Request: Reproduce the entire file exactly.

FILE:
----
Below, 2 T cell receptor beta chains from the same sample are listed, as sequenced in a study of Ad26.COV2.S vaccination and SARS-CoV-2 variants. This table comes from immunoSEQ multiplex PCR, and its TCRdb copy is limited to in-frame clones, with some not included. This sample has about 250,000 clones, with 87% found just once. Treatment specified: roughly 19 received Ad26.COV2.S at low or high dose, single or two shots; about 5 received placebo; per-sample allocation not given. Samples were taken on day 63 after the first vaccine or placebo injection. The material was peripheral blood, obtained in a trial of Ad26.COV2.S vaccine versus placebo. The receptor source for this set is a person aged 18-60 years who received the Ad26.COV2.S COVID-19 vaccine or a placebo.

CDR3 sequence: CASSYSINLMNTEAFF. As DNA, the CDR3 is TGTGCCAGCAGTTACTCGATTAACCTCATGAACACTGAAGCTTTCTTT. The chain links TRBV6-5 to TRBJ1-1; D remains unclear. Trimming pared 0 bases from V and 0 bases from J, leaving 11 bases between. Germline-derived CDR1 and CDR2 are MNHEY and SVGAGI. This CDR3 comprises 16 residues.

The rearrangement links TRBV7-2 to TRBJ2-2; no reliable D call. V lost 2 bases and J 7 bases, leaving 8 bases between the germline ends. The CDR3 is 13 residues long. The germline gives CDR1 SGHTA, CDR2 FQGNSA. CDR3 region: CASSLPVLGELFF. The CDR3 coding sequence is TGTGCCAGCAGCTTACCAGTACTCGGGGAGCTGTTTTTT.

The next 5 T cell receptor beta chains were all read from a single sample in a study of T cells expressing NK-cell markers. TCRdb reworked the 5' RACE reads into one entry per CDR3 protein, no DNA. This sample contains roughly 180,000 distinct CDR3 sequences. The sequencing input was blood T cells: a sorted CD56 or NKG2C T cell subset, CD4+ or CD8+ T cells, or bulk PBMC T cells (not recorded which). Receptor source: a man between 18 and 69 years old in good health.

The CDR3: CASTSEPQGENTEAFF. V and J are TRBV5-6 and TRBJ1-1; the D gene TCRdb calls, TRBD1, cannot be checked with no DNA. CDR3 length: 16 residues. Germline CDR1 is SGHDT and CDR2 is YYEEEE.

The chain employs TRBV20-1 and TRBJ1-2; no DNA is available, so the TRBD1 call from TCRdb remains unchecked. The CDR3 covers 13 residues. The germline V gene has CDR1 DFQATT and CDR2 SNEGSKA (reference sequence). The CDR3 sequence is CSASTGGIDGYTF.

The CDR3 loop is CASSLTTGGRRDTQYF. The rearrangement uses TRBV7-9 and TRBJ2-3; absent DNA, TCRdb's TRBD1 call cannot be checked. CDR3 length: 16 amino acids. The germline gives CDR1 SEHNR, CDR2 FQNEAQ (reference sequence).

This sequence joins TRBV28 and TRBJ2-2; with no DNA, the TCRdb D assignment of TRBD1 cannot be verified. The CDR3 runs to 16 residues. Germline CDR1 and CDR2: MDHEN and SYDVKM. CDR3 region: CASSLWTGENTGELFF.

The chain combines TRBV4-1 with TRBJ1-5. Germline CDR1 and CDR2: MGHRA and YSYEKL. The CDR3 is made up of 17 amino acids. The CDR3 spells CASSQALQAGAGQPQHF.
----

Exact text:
Below, 2 T cell receptor beta chains from the same sample are listed, as sequenced in a study of Ad26.COV2.S vaccination and SARS-CoV-2 variants. This table comes from immunoSEQ multiplex PCR, and its TCRdb copy is limited to in-frame clones, with some not included. This sample has about 250,000 clones, with 87% found just once. Treatment specified: roughly 19 received Ad26.COV2.S at low or high dose, single or two shots; about 5 received placebo; per-sample allocation not given. Samples were taken on day 63 after the first vaccine or placebo injection. The material was peripheral blood, obtained in a trial of Ad26.COV2.S vaccine versus placebo. The receptor source for this set is a person aged 18-60 years who received the Ad26.COV2.S COVID-19 vaccine or a placebo.

CDR3 sequence: CASSYSINLMNTEAFF. As DNA, the CDR3 is TGTGCCAGCAGTTACTCGATTAACCTCATGAACACTGAAGCTTTCTTT. The chain links TRBV6-5 to TRBJ1-1; D remains unclear. Trimming pared 0 bases from V and 0 bases from J, leaving 11 bases between. Germline-derived CDR1 and CDR2 are MNHEY and SVGAGI. This CDR3 comprises 16 residues.

The rearrangement links TRBV7-2 to TRBJ2-2; no reliable D call. V lost 2 bases and J 7 bases, leaving 8 bases between the germline ends. The CDR3 is 13 residues long. The germline gives CDR1 SGHTA, CDR2 FQGNSA. CDR3 region: CASSLPVLGELFF. The CDR3 coding sequence is TGTGCCAGCAGCTTACCAGTACTCGGGGAGCTGTTTTTT.

The next 5 T cell receptor beta chains were all read from a single sample in a study of T cells expressing NK-cell markers. TCRdb reworked the 5' RACE reads into one entry per CDR3 protein, no DNA. This sample contains roughly 180,000 distinct CDR3 sequences. The sequencing input was blood T cells: a sorted CD56 or NKG2C T cell subset, CD4+ or CD8+ T cells, or bulk PBMC T cells (not recorded which). Receptor source: a man between 18 and 69 years old in good health.

The CDR3: CASTSEPQGENTEAFF. V and J are TRBV5-6 and TRBJ1-1; the D gene TCRdb calls, TRBD1, cannot be checked with no DNA. CDR3 length: 16 residues. Germline CDR1 is SGHDT and CDR2 is YYEEEE.

The chain employs TRBV20-1 and TRBJ1-2; no DNA is available, so the TRBD1 call from TCRdb remains unchecked. The CDR3 covers 13 residues. The germline V gene has CDR1 DFQATT and CDR2 SNEGSKA (reference sequence). The CDR3 sequence is CSASTGGIDGYTF.

The CDR3 loop is CASSLTTGGRRDTQYF. The rearrangement uses TRBV7-9 and TRBJ2-3; absent DNA, TCRdb's TRBD1 call cannot be checked. CDR3 length: 16 amino acids. The germline gives CDR1 SEHNR, CDR2 FQNEAQ (reference sequence).

This sequence joins TRBV28 and TRBJ2-2; with no DNA, the TCRdb D assignment of TRBD1 cannot be verified. The CDR3 runs to 16 residues. Germline CDR1 and CDR2: MDHEN and SYDVKM. CDR3 region: CASSLWTGENTGELFF.

The chain combines TRBV4-1 with TRBJ1-5. Germline CDR1 and CDR2: MGHRA and YSYEKL. The CDR3 is made up of 17 amino acids. The CDR3 spells CASSQALQAGAGQPQHF.